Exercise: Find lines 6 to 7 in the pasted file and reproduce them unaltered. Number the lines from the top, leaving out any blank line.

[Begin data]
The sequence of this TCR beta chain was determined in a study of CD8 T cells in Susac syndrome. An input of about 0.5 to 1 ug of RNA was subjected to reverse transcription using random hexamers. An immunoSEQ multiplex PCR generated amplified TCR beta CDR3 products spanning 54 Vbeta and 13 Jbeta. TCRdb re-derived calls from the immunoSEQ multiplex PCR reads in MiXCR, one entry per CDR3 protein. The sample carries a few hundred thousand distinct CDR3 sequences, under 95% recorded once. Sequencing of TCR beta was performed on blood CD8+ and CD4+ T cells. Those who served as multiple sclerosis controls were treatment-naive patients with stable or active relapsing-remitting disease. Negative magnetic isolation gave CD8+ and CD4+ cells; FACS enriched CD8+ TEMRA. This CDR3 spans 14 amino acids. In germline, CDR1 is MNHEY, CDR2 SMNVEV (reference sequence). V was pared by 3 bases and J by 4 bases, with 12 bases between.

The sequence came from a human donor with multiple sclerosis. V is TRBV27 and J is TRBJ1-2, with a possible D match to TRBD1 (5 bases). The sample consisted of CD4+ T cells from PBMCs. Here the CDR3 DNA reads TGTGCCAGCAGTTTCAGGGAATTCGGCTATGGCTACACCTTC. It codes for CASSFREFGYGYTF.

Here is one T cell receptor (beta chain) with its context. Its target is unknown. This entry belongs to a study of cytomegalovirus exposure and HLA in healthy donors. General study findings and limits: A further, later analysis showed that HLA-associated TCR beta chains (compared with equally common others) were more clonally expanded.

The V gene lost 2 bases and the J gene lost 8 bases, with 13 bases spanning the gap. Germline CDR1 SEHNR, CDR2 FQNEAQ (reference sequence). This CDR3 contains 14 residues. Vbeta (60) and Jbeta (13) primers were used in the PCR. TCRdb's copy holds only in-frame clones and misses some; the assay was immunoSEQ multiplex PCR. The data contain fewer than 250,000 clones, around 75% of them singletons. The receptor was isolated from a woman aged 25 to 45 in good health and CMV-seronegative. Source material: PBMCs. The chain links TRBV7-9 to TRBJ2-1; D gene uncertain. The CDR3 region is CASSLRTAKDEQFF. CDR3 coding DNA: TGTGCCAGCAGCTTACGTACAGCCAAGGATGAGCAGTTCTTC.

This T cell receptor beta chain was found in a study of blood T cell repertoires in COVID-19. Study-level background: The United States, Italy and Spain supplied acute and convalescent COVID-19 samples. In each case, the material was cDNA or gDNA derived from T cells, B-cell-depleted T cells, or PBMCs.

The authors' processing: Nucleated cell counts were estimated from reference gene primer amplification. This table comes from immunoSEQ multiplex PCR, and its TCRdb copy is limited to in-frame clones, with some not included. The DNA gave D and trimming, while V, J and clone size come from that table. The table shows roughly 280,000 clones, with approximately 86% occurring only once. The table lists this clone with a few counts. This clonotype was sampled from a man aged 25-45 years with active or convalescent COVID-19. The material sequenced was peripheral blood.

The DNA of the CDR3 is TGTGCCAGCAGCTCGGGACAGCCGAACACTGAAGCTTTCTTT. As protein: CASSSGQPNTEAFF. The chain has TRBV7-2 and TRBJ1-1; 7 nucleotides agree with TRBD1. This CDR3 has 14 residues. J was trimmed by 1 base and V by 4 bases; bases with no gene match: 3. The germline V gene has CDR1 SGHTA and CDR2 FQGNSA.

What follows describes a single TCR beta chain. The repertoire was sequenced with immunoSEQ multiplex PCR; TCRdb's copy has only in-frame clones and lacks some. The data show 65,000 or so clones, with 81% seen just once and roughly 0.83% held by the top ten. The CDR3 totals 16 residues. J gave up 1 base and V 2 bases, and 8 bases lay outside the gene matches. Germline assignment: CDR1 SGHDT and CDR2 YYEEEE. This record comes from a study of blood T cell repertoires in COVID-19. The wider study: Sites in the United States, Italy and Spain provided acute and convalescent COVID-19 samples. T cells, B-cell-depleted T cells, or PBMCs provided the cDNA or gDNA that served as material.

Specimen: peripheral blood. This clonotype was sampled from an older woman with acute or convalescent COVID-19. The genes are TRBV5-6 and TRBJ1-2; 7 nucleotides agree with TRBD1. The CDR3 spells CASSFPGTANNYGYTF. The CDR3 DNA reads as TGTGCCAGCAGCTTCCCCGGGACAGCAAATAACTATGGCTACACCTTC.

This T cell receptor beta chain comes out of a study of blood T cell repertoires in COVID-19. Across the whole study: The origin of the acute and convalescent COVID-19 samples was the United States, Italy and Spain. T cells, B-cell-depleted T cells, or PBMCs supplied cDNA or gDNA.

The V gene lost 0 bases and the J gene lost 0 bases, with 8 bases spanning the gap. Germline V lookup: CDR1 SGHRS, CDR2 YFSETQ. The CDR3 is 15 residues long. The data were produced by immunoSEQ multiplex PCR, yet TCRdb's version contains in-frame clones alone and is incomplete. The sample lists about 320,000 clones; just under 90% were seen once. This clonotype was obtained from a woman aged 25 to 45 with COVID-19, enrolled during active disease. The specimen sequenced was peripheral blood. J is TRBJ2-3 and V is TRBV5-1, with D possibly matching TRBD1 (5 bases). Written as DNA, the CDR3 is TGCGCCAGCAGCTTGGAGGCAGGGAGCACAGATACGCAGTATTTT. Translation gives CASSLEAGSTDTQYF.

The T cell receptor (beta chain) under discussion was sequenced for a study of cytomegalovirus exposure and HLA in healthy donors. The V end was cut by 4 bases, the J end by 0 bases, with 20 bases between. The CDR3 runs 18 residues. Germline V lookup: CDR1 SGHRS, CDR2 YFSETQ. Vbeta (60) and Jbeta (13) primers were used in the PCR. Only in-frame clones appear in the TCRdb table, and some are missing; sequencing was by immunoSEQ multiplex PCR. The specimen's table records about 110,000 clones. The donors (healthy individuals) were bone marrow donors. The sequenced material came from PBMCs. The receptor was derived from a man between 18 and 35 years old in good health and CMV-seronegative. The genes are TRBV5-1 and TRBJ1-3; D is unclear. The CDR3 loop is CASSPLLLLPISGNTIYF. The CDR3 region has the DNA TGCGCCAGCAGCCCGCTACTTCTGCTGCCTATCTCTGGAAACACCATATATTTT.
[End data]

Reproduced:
The authors' processing: Nucleated cell counts were estimated from reference gene primer amplification. This table comes from immunoSEQ multiplex PCR, and its TCRdb copy is limited to in-frame clones, with some not included. The DNA gave D and trimming, while V, J and clone size come from that table. The table shows roughly 280,000 clones, with approximately 86% occurring only once. The table lists this clone with a few counts. This clonotype was sampled from a man aged 25-45 years with active or convalescent COVID-19. The material sequenced was peripheral blood.

The DNA of the CDR3 is TGTGCCAGCAGCTCGGGACAGCCGAACACTGAAGCTTTCTTT. As protein: CASSSGQPNTEAFF. The chain has TRBV7-2 and TRBJ1-1; 7 nucleotides agree with TRBD1. This CDR3 has 14 residues. J was trimmed by 1 base and V by 4 bases; bases with no gene match: 3. The germline V gene has CDR1 SGHTA and CDR2 FQGNSA.